3. Once the dough is kneaded place in a bowl and cover it with a dish towel and allow to prove overnight in a warm area.

4. For the sauce: in a medium saucepan, saute 3 cloves of chopped garlic and 1 diced red onion, until golden brown. Now add 5 freshly chopped tomatoes and cook for 3 mins on a medium heat. To season add 1 tbsp of fresh/dried oregano, 2 tsp of sugar, a pinch of salt and pepper and mix. Allow to cook for 4-5 mins and stir occasionally. Now add 2 tbsp of tomato puree and a handful of roughly chopped basil and cook for a further 2 mins. Season to taste and allow to cool.

5. Preheat your oven to 220C and place your baking tray in to heat up.
6. Roll out your dough.Place your dough on a lightly floured worktop  and roll into a  long sausage shape. This recipe makes 10 pizzas, divide your dough into 10 pieces and flour them.

7. Now lightly flour your worktop and your rolling pin and roll out the dough until its 1-2cm thick. Do not worry if the dough is not circular, it does not matter. Place on your hot baking tray. Repeat step 7 to make the other pizzas.

8. Now, smear 1-2 tbsp of your cold tomato sauce across your pizza and place your toppings. Some fresh basil, parma ham, mozzarella, artichokes et.c Once you have chosen your toppings, bake for 15-20 mins.

9. Once the pizza is cooked, garnish with some fresh basil leaves and enjoy!!

Bon Appetito!!!

Thursday, July 5, 2012


Everyone has seen this bread either in Italian sandwich bars as a sandwich stuffed with salty parma ham and mozzarella or sold in a packet of four in supermarkets. For the people, who have not seen Ciabatta before its a slightly long Italian bread with some air holes. It is incredibly addictive once you have tried it! This bread is a 'vehicle' for many indulgent snacks like bruchettas topped with creamy indulgent mozzarella cheese and a tomato and basil salsa. This bread can be used in any dish you want. Like my other bread recipes, it is similar to how I make foccacia, except you don't use as much oil in the recipe. This recipe can be made in 2 hours or if you want the perfect ciabatta, allow the dough to rest overnight. This give the dough time to prove slowly, which mean more flavour.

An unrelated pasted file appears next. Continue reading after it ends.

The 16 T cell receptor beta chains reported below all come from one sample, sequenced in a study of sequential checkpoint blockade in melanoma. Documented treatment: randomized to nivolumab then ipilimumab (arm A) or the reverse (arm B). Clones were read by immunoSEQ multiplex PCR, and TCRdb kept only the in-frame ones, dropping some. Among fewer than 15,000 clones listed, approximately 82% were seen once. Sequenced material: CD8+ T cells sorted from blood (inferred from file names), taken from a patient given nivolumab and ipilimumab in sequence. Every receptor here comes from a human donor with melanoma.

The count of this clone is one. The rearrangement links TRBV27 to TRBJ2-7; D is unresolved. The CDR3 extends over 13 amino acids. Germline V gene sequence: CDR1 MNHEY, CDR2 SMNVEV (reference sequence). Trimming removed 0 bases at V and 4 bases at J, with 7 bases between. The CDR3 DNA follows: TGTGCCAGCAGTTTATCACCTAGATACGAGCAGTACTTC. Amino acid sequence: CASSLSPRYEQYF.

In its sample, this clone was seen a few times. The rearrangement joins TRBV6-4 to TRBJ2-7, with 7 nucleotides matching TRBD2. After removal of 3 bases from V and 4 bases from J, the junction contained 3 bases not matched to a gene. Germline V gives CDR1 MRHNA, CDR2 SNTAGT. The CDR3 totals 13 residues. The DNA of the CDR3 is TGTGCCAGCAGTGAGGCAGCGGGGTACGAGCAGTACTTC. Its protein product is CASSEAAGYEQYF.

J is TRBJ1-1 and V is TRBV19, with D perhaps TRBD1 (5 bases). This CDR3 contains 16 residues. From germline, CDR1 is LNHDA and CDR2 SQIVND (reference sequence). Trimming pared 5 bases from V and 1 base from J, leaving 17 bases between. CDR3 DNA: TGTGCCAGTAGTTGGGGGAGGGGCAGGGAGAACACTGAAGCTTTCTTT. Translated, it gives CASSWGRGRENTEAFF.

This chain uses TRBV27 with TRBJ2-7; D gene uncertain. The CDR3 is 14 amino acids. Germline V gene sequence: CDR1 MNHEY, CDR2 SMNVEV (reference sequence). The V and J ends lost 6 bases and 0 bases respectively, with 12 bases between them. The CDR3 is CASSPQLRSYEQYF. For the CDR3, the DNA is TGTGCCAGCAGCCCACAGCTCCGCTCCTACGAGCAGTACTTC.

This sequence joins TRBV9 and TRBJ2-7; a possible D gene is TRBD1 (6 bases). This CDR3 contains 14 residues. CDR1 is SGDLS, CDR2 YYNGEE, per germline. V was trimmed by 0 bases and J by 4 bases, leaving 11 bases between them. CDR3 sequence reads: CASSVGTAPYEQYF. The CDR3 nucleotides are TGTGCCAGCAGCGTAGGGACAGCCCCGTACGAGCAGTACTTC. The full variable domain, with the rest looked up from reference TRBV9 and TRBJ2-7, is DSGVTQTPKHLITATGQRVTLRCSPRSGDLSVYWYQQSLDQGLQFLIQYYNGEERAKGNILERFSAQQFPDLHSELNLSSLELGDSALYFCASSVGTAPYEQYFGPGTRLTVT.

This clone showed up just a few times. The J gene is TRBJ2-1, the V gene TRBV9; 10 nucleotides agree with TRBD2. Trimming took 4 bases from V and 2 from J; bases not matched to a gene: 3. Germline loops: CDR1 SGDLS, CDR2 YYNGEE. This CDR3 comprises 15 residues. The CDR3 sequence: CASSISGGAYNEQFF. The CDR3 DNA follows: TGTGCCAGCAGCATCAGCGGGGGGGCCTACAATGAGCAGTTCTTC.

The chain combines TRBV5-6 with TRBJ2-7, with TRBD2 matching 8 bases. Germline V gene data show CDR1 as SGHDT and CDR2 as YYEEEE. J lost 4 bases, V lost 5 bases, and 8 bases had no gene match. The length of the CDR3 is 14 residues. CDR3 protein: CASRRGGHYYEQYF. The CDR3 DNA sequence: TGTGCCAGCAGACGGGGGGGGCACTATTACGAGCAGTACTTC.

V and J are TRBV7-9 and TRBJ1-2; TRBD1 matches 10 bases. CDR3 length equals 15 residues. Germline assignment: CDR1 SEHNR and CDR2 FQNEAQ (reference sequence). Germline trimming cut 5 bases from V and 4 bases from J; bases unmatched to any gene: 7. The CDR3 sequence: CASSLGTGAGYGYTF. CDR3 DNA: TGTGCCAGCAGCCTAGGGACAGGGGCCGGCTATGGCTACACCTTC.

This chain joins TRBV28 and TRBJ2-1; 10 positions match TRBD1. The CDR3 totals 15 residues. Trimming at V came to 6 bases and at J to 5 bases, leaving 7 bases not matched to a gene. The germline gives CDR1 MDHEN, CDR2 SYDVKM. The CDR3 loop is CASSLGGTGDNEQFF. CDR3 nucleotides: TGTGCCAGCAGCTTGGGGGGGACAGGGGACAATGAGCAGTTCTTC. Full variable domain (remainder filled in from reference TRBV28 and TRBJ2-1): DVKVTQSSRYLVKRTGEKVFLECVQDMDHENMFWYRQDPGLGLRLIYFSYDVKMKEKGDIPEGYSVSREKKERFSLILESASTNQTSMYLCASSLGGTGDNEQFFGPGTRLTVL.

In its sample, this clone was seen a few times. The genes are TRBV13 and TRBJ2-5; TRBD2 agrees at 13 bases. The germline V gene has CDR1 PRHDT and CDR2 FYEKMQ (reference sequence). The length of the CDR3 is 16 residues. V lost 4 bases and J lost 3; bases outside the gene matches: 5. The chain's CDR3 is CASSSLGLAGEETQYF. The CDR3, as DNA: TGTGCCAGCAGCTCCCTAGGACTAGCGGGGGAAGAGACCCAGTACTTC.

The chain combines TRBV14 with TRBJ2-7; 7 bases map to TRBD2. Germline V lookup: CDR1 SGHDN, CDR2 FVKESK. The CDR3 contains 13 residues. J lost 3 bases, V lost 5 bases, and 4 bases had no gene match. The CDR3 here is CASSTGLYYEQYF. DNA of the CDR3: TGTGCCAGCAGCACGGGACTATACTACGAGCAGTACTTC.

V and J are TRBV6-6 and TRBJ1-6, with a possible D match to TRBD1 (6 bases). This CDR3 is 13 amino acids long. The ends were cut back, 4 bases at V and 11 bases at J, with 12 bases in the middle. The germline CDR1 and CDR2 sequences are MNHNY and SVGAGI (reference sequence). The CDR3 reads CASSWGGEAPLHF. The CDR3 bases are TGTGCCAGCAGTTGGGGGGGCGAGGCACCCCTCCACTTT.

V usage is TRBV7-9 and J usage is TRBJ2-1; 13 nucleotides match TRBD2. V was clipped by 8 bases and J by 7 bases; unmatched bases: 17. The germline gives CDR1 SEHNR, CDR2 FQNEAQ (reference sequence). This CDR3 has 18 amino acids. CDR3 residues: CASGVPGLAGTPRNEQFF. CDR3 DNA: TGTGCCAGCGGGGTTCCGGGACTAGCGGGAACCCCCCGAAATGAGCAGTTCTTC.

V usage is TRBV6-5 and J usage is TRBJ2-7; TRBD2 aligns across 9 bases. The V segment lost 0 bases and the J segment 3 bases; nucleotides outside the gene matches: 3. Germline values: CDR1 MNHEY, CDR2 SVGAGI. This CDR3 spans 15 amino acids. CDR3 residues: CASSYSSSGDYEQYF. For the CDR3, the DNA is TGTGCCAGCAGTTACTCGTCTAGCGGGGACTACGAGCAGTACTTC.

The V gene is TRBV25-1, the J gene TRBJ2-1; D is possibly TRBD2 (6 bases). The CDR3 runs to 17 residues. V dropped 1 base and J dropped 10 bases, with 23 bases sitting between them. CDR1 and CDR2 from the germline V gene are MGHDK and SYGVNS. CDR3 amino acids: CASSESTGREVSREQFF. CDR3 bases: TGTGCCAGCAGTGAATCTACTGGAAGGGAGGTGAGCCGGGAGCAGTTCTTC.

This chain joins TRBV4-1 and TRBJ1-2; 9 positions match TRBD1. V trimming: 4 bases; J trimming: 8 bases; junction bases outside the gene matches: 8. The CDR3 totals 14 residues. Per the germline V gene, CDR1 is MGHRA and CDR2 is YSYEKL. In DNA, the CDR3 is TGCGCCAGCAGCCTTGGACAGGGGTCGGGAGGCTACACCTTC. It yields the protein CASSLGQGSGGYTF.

My family love this recipe, it gives them a break from foccacia. This recipe was inspired by brothers, they wanted a bread that has the same flavour as foccacia but not as oily. So I created a recipe that had the same flavour but not as oily. I hope you enjoy making this recipe as I have creating it.

1. In a large bowl, sift 450g of strong white bread flour and add 2 tsp of salt on one side of the bowl and 3 tsp of instant yeast on the other side of the bowl. Make sure the yeast and salt are not near each other. Salt touching yeast = death of yeast!! Then add 2tsp of sugar, 30ml of olive oil and 2 tbsp of dried or fresh oregano.

2. In the same bowl add 300ml of lukewarm water and mix with a wooden spoon until the dough come together, it will take around 3-4 mins.

3. Then slowly add 100ml of water into the dough, a little bit at a time until the dough has absorbed it. Now at this stage the dough is really sticky. Place 50-60g of strong white bread flour on your worktop and place your dough on it.

4. Heavy flour your hand and knead the dough for 5 mins. If the dough keeps sticking flour your worktop with a little bit of flour,but not too much. After kneading, place the dough in a bowl and allow to prove for 1 hour in a warm place.

5. After an hour place back on a heavily floured worktop and divide it into eight pieces.

6. Then shape your dough into a long rectangle and slightly stretch it. This will give you the air bubbles. Place on a baking tray and repeat.

7. After you have shaped your loaves, allow to rest for 25 mins.
8. Preheat your oven to 220C and bake for 30 mins or until golden brown. Allow to cool for 10 mins on a wire rack. Enjoy!!!